I love Coumbia… and I lost a good personal friend in this war down there, the cultural minister, who was a friend of mine, was murdered, and her niece succeeded her as cultural minister and her husband became a government prosecutor, because of it; they're very brave people. So I'm very grateful to him for doing that.

I also am grateful to him for increasing Aids funding. And while we have real differences about how to spend it…My foundation works very closely with the Bush initiative and all the African countries where we're both working. And I think that while I still have real differences in his approach, the fact that the American government put more money into it -- he certainly got more money out of the Republican Congress than I could have -- is a real plus. And more people will live because of it. And I'm grateful to him for that.

Regarding the Vioxx settlement, and tort reform, where do you think the right balance is between protecting individuals and companies' rights?

Well, the Vioxx case is actually a hard case -- and, I have a member of my family who suffered a long-term health problem from taking Vioxx by prescription - because we now know that the company knew, before they ever marketed Vioxx, what the dangers were. On the other hand, you don't want to create a climate where all companies are deterred from developing medicine…where all companies are deterred from going into business.

Uhm, I know more about the medical malpractice area, where we need some serious tort reform. We have a lot of people now who won't become paediatricians in America because they can't afford the medical-malpractice insurance. So I believe that we need some tort reform in America to cut down the more egregious cases. I think a lot of the cases are people are just filing suits that they know will be settled to save the money, that's what I'd say runs the insurance rates up and runs the cost of business up.

So I think the trick is if we pass a tort-reform thing which puts a cap on damages. Then there should be some alternative penalty which can be imposed if you can prove a company deliberately brought a product to market when its only experts told 'em not to do it, which is what happened with Vioxx. And a hell-of-a-lotta people got hurt on that deal.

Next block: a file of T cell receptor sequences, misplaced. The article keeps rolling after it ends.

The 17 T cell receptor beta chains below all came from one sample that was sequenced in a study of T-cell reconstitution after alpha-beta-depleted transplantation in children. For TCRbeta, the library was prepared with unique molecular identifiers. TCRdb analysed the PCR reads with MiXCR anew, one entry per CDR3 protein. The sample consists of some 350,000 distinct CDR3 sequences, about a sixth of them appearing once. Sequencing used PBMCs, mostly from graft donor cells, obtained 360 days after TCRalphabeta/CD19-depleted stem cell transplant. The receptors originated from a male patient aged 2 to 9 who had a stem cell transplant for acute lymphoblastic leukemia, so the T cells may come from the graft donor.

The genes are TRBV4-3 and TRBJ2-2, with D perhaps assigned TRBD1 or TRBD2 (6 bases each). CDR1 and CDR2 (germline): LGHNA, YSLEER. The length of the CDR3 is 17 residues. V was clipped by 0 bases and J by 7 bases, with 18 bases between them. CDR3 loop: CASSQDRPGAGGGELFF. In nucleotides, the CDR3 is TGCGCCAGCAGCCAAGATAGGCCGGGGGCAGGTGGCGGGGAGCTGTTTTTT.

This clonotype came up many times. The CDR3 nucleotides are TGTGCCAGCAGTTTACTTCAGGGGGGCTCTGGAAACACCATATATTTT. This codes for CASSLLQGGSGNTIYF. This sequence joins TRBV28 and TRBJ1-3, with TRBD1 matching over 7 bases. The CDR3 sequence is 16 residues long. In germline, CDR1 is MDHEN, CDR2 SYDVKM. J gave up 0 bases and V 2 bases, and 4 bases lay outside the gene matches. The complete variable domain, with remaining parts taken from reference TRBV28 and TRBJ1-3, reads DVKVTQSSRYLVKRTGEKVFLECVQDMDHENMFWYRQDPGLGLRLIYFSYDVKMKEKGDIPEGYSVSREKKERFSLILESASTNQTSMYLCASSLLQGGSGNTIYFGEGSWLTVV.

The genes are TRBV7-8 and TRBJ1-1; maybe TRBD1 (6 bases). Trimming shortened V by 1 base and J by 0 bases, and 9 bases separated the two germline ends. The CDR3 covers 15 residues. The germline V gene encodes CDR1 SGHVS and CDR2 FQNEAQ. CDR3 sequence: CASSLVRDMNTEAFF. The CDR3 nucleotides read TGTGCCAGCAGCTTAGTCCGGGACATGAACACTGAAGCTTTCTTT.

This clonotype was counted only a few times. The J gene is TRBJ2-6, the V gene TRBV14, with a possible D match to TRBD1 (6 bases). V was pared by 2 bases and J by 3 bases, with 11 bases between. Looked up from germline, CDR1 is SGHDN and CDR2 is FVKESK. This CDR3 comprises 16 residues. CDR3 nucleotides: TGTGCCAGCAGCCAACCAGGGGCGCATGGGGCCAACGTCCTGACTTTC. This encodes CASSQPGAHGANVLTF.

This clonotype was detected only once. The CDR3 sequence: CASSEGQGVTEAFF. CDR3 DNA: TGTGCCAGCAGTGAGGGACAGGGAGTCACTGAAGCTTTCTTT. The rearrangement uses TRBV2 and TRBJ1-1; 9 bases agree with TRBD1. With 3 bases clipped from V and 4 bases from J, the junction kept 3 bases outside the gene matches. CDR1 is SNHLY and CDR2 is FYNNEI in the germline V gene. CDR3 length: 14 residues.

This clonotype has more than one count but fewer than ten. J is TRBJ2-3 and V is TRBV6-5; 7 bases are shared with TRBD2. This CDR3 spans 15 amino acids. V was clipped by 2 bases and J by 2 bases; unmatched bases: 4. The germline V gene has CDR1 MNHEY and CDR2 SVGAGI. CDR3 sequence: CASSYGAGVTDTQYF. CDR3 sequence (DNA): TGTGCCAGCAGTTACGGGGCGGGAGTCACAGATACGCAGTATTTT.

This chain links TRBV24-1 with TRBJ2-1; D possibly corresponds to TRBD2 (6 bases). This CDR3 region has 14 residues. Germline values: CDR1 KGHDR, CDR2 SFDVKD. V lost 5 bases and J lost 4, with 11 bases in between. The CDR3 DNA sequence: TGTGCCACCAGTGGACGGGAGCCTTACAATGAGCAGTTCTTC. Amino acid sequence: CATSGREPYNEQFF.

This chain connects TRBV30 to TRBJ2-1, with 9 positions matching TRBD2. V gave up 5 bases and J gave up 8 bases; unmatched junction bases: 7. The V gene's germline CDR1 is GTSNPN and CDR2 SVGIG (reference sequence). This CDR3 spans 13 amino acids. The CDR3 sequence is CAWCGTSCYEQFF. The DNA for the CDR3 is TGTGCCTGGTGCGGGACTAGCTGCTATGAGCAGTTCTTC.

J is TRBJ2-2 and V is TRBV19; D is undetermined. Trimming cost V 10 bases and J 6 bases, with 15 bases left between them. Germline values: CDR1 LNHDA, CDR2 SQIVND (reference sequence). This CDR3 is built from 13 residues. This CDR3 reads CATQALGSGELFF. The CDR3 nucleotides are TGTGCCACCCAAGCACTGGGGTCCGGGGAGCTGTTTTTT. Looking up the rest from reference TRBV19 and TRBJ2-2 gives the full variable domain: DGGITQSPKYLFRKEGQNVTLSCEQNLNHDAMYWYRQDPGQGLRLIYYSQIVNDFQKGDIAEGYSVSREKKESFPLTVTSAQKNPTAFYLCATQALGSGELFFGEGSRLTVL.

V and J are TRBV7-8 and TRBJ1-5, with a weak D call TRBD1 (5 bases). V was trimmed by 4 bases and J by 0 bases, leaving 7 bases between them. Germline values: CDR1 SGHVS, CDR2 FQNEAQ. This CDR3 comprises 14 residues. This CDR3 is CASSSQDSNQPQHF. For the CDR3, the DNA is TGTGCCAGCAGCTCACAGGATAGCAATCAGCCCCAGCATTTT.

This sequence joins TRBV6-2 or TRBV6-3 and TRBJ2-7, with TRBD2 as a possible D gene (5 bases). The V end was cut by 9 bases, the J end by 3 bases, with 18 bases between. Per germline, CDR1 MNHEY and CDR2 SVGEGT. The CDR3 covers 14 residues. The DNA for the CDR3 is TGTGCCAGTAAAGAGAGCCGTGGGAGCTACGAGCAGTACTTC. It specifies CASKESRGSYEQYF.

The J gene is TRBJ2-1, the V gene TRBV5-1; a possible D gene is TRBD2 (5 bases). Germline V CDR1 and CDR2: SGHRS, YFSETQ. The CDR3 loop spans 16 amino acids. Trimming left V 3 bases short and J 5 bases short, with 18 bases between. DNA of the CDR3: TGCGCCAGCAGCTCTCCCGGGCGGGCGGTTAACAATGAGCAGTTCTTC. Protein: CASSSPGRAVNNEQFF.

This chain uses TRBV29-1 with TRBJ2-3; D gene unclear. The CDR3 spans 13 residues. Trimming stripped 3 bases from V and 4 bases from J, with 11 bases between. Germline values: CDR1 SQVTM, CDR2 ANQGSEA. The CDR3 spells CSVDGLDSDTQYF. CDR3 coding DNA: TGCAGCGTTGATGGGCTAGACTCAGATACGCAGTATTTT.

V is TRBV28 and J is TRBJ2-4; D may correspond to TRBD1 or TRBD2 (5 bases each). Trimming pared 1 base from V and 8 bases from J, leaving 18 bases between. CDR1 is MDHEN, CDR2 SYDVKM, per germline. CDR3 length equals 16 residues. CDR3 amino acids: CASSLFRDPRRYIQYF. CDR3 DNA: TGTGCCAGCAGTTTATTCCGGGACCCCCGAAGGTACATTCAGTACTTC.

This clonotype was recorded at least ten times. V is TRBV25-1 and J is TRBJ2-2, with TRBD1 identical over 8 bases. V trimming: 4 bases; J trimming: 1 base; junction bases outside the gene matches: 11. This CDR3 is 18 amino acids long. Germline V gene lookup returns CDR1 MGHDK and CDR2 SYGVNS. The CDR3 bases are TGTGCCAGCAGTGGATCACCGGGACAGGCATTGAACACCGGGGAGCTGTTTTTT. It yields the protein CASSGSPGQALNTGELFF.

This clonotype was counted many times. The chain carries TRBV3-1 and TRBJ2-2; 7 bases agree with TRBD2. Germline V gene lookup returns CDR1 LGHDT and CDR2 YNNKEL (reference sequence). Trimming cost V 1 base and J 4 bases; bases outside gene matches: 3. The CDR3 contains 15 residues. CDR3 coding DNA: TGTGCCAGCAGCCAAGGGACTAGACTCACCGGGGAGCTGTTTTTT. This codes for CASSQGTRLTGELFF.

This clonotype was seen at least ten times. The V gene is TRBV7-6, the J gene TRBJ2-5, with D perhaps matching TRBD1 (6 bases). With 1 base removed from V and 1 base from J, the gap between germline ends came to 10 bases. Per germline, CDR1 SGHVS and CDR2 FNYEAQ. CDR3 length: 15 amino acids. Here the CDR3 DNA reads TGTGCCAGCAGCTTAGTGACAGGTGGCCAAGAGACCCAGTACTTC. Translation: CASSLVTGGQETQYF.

You know I was excoriated by the Left in America for being -- one of my liberal critics once said -- I was one of the most pro-business Democrats since Grover Cleveland. And I thought to myself, yes, and Grover Cleveland, Woodrow Wilson and Franklin Roosevelt were the only other Democrats that got two terms, too. I was rather proud of it; I kind of admired ol' Grover Cleveland.

So I consider myself to be pro-business, but I think that you have to have some constraint on wrong-doing, so I don't mind not enriching the trial lawyers too much. I don't mind not even enriching the plaintiffs beyond what their real damages were and some reasonable punitive damages.

But if there was a deliberate act of malfeasance - like in the Enron case for example… I don't care about sending these people to jail forever. That doesn't put food on anybody's table. It doesn't make up for all the people that lost their retirement money under Enron. So I would say to you since 95%, 99%, 99-plus% of all people that are in business are honest and honourable, and everybody makes mistakes and you oughta compensate people reasonably, but not unreasonably, for legitimate actionable mistakes; I'm not against tort reform. But when there was a deliberate attempt to gain the system in a way that cost people their lives, there has to be some other way of dealing with that. And that's what our society hasn't quite worked out…

By the way - an enormous percentage of medical malpractice is committed by a tiny fraction of doctors - and the real problem is the insurance market is fragmented. The University of Texas health system in Houston has 700 doctors. They decided to self insure. And they controlled who got in and who got out. They knew who the bad actors were. They built up their own reserve, in accordance with all self-insurance laws. They cut their malpractice payments by 90%.